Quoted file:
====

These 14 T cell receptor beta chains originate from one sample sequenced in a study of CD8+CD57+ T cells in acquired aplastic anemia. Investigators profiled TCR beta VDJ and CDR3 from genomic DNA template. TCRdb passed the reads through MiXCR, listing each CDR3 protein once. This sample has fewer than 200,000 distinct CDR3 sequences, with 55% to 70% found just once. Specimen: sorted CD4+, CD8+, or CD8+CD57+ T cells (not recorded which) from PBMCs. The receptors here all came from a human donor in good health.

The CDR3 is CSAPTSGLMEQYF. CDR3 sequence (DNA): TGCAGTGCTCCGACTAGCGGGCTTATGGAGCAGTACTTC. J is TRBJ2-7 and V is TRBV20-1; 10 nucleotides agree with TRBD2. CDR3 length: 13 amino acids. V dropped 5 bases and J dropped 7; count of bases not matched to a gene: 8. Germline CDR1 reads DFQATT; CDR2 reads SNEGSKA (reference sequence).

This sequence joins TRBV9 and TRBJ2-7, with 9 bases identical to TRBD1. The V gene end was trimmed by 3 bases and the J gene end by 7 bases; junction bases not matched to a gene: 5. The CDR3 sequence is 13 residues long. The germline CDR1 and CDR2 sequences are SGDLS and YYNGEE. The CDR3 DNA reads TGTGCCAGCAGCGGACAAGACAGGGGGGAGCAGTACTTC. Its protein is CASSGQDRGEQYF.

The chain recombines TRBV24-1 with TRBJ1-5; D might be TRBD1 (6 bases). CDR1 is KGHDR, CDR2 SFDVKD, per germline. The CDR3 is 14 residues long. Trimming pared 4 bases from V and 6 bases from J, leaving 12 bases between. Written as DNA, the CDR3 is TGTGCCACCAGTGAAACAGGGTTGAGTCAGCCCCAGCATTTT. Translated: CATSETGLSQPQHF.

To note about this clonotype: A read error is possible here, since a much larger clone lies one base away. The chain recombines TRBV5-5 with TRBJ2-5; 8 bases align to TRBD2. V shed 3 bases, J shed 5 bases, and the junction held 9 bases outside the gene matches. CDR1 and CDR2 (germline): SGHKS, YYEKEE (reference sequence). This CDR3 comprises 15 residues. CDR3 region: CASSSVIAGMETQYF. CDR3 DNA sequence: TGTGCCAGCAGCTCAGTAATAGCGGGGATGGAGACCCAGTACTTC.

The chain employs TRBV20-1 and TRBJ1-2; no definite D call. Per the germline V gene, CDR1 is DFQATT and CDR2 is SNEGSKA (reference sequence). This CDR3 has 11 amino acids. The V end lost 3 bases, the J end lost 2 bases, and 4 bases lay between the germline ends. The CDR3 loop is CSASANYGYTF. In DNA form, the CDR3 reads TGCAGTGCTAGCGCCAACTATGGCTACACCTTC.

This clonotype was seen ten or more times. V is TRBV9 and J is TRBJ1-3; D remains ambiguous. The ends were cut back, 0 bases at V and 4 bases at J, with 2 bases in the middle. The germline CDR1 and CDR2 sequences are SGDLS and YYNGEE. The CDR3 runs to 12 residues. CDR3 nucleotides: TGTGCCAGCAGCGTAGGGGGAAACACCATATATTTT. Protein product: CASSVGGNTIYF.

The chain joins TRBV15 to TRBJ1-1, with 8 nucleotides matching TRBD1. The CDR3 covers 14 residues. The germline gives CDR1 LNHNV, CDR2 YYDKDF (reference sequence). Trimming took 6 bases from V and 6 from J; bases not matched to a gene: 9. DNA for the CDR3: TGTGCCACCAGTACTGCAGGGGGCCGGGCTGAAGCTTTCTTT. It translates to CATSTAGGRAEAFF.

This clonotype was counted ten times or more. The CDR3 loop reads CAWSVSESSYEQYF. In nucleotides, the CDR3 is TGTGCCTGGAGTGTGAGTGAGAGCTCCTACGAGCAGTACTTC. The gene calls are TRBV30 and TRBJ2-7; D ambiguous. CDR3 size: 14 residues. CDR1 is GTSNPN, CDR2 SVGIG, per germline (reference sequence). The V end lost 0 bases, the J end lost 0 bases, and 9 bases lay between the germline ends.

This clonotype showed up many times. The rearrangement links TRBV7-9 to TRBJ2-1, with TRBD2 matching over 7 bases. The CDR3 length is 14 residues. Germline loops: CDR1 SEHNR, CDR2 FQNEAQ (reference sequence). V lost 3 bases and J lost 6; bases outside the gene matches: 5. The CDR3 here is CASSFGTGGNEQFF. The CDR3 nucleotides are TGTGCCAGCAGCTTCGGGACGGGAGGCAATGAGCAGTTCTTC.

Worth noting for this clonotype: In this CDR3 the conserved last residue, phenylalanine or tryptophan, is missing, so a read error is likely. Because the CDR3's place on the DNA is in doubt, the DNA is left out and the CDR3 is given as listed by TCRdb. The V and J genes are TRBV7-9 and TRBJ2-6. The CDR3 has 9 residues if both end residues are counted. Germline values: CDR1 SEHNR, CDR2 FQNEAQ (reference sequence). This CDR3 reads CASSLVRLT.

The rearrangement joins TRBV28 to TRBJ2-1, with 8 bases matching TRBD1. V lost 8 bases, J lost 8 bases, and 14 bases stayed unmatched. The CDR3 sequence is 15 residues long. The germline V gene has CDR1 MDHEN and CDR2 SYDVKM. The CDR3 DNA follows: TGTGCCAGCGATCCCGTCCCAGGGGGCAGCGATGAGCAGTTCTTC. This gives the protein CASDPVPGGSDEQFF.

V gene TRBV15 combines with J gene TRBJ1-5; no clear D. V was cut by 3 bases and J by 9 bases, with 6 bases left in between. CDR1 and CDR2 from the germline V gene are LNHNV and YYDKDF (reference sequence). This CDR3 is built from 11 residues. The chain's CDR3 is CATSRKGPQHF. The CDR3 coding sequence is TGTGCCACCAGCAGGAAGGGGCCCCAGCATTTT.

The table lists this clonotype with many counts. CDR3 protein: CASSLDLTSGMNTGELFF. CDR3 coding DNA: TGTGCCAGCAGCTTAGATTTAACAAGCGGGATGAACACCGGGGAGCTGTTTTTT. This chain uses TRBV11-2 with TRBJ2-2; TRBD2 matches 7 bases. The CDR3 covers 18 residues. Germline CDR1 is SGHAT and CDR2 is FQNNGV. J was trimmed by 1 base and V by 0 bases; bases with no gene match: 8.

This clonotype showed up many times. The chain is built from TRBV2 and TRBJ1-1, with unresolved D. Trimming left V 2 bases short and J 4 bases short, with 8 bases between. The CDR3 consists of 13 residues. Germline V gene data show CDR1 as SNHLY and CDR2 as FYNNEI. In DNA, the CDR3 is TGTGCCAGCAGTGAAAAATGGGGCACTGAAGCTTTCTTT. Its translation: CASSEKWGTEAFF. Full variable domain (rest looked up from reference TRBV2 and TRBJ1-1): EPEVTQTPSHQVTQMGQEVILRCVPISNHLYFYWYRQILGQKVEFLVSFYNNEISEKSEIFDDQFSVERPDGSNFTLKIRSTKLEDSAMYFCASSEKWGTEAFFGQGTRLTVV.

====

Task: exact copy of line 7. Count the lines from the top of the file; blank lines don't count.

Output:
This clonotype was seen ten or more times. V is TRBV9 and J is TRBJ1-3; D remains ambiguous. The ends were cut back, 0 bases at V and 4 bases at J, with 2 bases in the middle. The germline CDR1 and CDR2 sequences are SGDLS and YYNGEE. The CDR3 runs to 12 residues. CDR3 nucleotides: TGTGCCAGCAGCGTAGGGGGAAACACCATATATTTT. Protein product: CASSVGGNTIYF.